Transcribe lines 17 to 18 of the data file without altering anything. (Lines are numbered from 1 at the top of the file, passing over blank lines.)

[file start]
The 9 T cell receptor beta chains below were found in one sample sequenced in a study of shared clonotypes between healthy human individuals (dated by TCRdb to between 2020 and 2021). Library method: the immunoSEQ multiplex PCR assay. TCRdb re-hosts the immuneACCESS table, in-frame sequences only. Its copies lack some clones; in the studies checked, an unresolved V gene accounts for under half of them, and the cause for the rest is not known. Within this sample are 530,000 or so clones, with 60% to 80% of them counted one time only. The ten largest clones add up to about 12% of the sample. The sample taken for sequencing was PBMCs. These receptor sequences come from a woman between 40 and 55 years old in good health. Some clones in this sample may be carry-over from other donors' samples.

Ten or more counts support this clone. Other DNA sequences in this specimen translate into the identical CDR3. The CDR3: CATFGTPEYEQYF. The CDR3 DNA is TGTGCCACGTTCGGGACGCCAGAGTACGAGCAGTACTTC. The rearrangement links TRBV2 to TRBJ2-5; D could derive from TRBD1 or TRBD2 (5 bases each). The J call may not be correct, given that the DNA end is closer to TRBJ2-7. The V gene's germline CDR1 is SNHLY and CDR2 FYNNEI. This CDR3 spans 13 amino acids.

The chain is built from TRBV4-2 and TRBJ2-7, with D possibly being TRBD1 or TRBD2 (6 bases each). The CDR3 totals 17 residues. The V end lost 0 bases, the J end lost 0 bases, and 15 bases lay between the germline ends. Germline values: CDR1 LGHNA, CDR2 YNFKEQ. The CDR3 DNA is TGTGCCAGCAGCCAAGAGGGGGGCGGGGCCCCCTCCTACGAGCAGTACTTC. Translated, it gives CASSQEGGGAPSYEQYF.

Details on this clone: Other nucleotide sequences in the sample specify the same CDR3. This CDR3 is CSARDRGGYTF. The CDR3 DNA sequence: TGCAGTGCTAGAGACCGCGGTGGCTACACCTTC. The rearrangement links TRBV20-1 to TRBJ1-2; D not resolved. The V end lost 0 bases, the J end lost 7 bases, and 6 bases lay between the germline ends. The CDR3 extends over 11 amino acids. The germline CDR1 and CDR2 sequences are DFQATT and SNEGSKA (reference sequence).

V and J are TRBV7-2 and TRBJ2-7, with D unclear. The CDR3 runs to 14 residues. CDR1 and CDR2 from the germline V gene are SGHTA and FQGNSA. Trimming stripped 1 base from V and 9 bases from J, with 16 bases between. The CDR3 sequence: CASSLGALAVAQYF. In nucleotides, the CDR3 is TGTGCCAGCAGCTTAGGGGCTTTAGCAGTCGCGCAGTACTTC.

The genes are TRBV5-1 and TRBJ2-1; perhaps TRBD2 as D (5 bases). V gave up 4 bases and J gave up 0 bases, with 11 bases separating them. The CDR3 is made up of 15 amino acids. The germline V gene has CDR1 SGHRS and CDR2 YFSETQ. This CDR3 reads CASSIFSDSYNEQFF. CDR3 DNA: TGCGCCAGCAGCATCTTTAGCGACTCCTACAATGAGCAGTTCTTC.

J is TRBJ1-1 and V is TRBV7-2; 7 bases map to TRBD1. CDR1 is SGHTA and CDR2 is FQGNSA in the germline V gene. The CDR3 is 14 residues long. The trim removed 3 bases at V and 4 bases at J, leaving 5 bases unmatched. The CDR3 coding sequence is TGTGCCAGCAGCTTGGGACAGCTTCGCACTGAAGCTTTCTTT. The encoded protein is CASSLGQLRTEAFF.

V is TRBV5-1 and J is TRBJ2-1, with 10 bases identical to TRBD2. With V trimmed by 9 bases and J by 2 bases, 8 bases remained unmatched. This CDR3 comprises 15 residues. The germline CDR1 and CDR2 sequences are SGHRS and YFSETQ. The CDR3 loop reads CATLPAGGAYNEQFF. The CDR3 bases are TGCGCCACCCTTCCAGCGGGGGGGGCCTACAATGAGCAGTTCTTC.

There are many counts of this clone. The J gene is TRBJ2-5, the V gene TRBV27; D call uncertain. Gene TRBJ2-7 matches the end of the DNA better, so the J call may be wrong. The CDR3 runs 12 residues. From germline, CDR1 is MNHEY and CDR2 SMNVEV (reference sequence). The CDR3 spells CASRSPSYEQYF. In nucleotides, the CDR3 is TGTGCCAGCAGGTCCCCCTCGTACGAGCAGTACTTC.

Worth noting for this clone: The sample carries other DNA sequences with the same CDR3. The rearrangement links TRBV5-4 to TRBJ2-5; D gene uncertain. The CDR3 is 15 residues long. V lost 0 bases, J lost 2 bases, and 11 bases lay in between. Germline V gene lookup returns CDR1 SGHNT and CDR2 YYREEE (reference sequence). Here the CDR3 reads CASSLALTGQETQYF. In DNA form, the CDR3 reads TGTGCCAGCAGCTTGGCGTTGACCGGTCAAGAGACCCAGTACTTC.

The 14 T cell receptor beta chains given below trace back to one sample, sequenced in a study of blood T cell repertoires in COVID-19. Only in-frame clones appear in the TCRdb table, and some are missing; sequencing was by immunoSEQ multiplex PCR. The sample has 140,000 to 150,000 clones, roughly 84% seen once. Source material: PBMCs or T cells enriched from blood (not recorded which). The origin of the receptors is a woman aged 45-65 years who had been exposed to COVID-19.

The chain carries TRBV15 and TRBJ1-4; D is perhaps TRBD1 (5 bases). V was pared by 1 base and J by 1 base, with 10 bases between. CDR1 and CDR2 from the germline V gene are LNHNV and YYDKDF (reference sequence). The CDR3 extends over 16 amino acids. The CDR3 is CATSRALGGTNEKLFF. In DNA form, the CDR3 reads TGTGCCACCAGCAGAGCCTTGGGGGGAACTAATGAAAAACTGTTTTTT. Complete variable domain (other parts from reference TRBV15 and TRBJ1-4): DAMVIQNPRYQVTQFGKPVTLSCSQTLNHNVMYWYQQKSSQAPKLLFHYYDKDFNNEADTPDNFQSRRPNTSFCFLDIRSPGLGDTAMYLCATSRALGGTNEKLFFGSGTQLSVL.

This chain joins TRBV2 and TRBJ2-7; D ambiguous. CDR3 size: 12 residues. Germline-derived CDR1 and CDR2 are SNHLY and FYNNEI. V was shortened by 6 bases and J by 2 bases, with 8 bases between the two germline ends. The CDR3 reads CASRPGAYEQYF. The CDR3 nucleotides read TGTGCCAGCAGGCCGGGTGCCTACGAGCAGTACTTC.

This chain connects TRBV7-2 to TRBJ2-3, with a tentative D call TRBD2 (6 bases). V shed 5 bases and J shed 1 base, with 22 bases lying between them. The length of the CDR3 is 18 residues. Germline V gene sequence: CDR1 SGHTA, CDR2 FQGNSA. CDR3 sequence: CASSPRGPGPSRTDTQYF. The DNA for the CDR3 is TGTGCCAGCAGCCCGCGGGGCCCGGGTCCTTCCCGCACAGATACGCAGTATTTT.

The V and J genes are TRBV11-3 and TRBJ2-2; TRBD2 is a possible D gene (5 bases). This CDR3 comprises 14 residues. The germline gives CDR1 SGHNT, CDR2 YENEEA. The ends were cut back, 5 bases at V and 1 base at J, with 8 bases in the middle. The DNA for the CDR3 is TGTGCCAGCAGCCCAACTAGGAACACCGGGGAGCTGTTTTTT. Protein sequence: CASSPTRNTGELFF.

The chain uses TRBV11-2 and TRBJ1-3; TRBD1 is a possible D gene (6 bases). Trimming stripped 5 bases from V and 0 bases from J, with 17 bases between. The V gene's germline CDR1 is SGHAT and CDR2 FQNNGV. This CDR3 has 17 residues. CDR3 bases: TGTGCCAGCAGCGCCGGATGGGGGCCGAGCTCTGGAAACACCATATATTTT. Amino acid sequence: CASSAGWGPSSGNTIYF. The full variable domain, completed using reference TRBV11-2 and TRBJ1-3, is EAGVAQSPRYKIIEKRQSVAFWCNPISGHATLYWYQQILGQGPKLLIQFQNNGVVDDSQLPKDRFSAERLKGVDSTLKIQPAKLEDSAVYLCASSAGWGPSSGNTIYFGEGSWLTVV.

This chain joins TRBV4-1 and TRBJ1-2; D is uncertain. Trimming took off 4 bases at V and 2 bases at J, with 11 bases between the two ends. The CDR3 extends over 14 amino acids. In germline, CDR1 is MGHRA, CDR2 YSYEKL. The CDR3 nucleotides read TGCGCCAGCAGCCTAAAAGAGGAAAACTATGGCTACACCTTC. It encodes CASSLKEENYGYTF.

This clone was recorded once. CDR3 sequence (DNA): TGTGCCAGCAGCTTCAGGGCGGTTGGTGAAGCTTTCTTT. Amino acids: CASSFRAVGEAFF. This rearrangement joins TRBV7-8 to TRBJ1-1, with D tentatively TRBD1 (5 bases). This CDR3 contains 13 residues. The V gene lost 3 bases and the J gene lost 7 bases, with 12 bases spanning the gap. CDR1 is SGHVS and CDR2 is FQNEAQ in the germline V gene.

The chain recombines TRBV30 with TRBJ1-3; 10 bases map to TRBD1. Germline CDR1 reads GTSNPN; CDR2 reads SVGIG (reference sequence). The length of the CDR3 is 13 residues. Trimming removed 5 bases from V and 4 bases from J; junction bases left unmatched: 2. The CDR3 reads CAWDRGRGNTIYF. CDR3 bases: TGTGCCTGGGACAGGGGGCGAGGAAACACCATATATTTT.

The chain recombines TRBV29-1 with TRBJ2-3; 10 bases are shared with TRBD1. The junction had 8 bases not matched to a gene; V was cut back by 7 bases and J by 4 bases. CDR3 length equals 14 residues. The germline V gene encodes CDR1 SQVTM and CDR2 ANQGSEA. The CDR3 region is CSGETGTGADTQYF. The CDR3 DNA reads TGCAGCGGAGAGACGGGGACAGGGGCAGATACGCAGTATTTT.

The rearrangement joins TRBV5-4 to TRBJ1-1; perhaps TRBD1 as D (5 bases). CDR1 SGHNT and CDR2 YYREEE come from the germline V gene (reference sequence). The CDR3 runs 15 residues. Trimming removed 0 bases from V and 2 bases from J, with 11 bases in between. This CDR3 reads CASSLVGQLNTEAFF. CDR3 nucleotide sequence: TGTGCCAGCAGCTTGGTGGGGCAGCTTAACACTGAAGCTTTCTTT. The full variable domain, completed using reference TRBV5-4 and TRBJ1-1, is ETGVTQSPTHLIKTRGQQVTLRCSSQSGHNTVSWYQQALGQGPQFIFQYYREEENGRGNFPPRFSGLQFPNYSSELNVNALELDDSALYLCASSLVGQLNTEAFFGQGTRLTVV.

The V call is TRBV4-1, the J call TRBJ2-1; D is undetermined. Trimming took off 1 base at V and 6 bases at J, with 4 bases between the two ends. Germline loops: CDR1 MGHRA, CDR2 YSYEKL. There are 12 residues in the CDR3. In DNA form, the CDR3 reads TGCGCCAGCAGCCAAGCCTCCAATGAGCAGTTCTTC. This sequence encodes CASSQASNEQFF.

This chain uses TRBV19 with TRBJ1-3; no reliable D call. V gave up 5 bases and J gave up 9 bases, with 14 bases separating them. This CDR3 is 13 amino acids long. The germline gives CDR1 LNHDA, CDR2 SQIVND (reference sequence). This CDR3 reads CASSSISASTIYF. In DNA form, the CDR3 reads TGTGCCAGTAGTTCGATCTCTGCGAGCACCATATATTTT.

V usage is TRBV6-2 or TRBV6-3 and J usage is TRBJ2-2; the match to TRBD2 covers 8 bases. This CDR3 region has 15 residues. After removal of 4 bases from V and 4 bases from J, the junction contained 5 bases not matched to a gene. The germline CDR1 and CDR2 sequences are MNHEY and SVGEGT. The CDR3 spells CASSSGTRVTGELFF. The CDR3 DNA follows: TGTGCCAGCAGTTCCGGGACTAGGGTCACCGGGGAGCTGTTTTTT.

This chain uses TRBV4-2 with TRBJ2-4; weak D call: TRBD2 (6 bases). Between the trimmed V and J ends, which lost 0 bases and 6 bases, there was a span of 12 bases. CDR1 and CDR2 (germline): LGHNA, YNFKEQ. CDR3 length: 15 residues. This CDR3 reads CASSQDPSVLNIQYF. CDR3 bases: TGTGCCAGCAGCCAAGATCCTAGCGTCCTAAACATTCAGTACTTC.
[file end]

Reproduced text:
This chain joins TRBV4-1 and TRBJ1-2; D is uncertain. Trimming took off 4 bases at V and 2 bases at J, with 11 bases between the two ends. The CDR3 extends over 14 amino acids. In germline, CDR1 is MGHRA, CDR2 YSYEKL. The CDR3 nucleotides read TGCGCCAGCAGCCTAAAAGAGGAAAACTATGGCTACACCTTC. It encodes CASSLKEENYGYTF.

This clone was recorded once. CDR3 sequence (DNA): TGTGCCAGCAGCTTCAGGGCGGTTGGTGAAGCTTTCTTT. Amino acids: CASSFRAVGEAFF. This rearrangement joins TRBV7-8 to TRBJ1-1, with D tentatively TRBD1 (5 bases). This CDR3 contains 13 residues. The V gene lost 3 bases and the J gene lost 7 bases, with 12 bases spanning the gap. CDR1 is SGHVS and CDR2 is FQNEAQ in the germline V gene.